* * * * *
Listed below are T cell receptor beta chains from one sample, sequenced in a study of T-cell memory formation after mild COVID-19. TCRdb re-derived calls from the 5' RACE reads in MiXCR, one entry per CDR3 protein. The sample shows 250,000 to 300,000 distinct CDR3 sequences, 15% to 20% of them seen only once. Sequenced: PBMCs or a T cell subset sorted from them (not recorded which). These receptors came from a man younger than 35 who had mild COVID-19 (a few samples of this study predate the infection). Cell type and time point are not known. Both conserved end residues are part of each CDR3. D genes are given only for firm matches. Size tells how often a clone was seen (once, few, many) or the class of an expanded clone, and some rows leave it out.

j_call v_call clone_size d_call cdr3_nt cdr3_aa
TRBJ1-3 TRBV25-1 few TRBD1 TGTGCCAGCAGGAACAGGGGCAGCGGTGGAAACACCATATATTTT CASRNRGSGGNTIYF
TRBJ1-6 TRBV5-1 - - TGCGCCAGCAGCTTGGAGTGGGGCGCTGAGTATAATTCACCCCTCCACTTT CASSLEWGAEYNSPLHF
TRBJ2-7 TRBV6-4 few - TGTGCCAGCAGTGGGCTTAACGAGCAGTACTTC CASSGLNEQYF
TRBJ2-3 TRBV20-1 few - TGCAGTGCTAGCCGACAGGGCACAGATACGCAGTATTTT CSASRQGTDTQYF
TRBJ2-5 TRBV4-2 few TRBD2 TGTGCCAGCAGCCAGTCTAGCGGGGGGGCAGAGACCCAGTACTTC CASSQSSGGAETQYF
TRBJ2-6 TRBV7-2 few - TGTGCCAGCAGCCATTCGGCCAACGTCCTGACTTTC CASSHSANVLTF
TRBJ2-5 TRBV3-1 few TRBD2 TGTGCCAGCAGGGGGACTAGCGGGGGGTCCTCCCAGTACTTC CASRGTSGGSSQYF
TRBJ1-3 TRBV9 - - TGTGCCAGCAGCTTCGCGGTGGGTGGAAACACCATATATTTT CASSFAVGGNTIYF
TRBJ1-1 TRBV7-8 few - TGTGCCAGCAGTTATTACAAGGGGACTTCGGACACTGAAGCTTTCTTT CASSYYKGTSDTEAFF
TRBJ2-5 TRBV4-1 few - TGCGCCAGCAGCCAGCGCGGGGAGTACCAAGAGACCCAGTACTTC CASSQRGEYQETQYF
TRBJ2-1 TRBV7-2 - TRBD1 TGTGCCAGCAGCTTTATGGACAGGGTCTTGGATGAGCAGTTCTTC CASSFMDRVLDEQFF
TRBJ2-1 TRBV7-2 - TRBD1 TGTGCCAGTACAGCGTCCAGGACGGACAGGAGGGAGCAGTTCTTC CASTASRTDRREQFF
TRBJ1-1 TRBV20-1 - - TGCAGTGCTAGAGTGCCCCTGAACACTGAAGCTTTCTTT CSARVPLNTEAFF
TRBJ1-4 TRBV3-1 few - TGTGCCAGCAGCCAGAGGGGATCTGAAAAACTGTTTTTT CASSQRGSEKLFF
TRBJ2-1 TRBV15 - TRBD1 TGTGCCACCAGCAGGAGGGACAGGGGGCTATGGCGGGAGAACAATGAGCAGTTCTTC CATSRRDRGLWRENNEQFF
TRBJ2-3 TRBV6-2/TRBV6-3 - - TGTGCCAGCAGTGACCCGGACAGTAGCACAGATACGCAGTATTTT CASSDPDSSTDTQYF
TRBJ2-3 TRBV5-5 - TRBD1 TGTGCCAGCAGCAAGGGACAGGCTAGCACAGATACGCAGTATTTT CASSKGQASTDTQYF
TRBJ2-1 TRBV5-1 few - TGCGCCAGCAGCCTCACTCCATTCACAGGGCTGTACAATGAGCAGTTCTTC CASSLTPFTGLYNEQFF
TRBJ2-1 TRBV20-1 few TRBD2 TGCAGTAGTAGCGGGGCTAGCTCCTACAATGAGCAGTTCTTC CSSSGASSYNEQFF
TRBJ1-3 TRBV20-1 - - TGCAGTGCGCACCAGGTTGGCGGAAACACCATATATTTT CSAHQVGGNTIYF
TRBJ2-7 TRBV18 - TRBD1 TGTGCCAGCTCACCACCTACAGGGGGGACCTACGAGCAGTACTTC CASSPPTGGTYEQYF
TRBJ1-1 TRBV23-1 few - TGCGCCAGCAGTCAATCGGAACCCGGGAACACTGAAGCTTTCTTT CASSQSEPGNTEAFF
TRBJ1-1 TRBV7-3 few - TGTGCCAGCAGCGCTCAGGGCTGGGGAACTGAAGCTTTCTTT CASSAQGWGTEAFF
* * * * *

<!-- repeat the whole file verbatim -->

Listed below are T cell receptor beta chains from one sample, sequenced in a study of T-cell memory formation after mild COVID-19. TCRdb re-derived calls from the 5' RACE reads in MiXCR, one entry per CDR3 protein. The sample shows 250,000 to 300,000 distinct CDR3 sequences, 15% to 20% of them seen only once. Sequenced: PBMCs or a T cell subset sorted from them (not recorded which). These receptors came from a man younger than 35 who had mild COVID-19 (a few samples of this study predate the infection). Cell type and time point are not known. Both conserved end residues are part of each CDR3. D genes are given only for firm matches. Size tells how often a clone was seen (once, few, many) or the class of an expanded clone, and some rows leave it out.

j_call v_call clone_size d_call cdr3_nt cdr3_aa
TRBJ1-3 TRBV25-1 few TRBD1 TGTGCCAGCAGGAACAGGGGCAGCGGTGGAAACACCATATATTTT CASRNRGSGGNTIYF
TRBJ1-6 TRBV5-1 - - TGCGCCAGCAGCTTGGAGTGGGGCGCTGAGTATAATTCACCCCTCCACTTT CASSLEWGAEYNSPLHF
TRBJ2-7 TRBV6-4 few - TGTGCCAGCAGTGGGCTTAACGAGCAGTACTTC CASSGLNEQYF
TRBJ2-3 TRBV20-1 few - TGCAGTGCTAGCCGACAGGGCACAGATACGCAGTATTTT CSASRQGTDTQYF
TRBJ2-5 TRBV4-2 few TRBD2 TGTGCCAGCAGCCAGTCTAGCGGGGGGGCAGAGACCCAGTACTTC CASSQSSGGAETQYF
TRBJ2-6 TRBV7-2 few - TGTGCCAGCAGCCATTCGGCCAACGTCCTGACTTTC CASSHSANVLTF
TRBJ2-5 TRBV3-1 few TRBD2 TGTGCCAGCAGGGGGACTAGCGGGGGGTCCTCCCAGTACTTC CASRGTSGGSSQYF
TRBJ1-3 TRBV9 - - TGTGCCAGCAGCTTCGCGGTGGGTGGAAACACCATATATTTT CASSFAVGGNTIYF
TRBJ1-1 TRBV7-8 few - TGTGCCAGCAGTTATTACAAGGGGACTTCGGACACTGAAGCTTTCTTT CASSYYKGTSDTEAFF
TRBJ2-5 TRBV4-1 few - TGCGCCAGCAGCCAGCGCGGGGAGTACCAAGAGACCCAGTACTTC CASSQRGEYQETQYF
TRBJ2-1 TRBV7-2 - TRBD1 TGTGCCAGCAGCTTTATGGACAGGGTCTTGGATGAGCAGTTCTTC CASSFMDRVLDEQFF
TRBJ2-1 TRBV7-2 - TRBD1 TGTGCCAGTACAGCGTCCAGGACGGACAGGAGGGAGCAGTTCTTC CASTASRTDRREQFF
TRBJ1-1 TRBV20-1 - - TGCAGTGCTAGAGTGCCCCTGAACACTGAAGCTTTCTTT CSARVPLNTEAFF
TRBJ1-4 TRBV3-1 few - TGTGCCAGCAGCCAGAGGGGATCTGAAAAACTGTTTTTT CASSQRGSEKLFF
TRBJ2-1 TRBV15 - TRBD1 TGTGCCACCAGCAGGAGGGACAGGGGGCTATGGCGGGAGAACAATGAGCAGTTCTTC CATSRRDRGLWRENNEQFF
TRBJ2-3 TRBV6-2/TRBV6-3 - - TGTGCCAGCAGTGACCCGGACAGTAGCACAGATACGCAGTATTTT CASSDPDSSTDTQYF
TRBJ2-3 TRBV5-5 - TRBD1 TGTGCCAGCAGCAAGGGACAGGCTAGCACAGATACGCAGTATTTT CASSKGQASTDTQYF
TRBJ2-1 TRBV5-1 few - TGCGCCAGCAGCCTCACTCCATTCACAGGGCTGTACAATGAGCAGTTCTTC CASSLTPFTGLYNEQFF
TRBJ2-1 TRBV20-1 few TRBD2 TGCAGTAGTAGCGGGGCTAGCTCCTACAATGAGCAGTTCTTC CSSSGASSYNEQFF
TRBJ1-3 TRBV20-1 - - TGCAGTGCGCACCAGGTTGGCGGAAACACCATATATTTT CSAHQVGGNTIYF
TRBJ2-7 TRBV18 - TRBD1 TGTGCCAGCTCACCACCTACAGGGGGGACCTACGAGCAGTACTTC CASSPPTGGTYEQYF
TRBJ1-1 TRBV23-1 few - TGCGCCAGCAGTCAATCGGAACCCGGGAACACTGAAGCTTTCTTT CASSQSEPGNTEAFF
TRBJ1-1 TRBV7-3 few - TGTGCCAGCAGCGCTCAGGGCTGGGGAACTGAAGCTTTCTTT CASSAQGWGTEAFF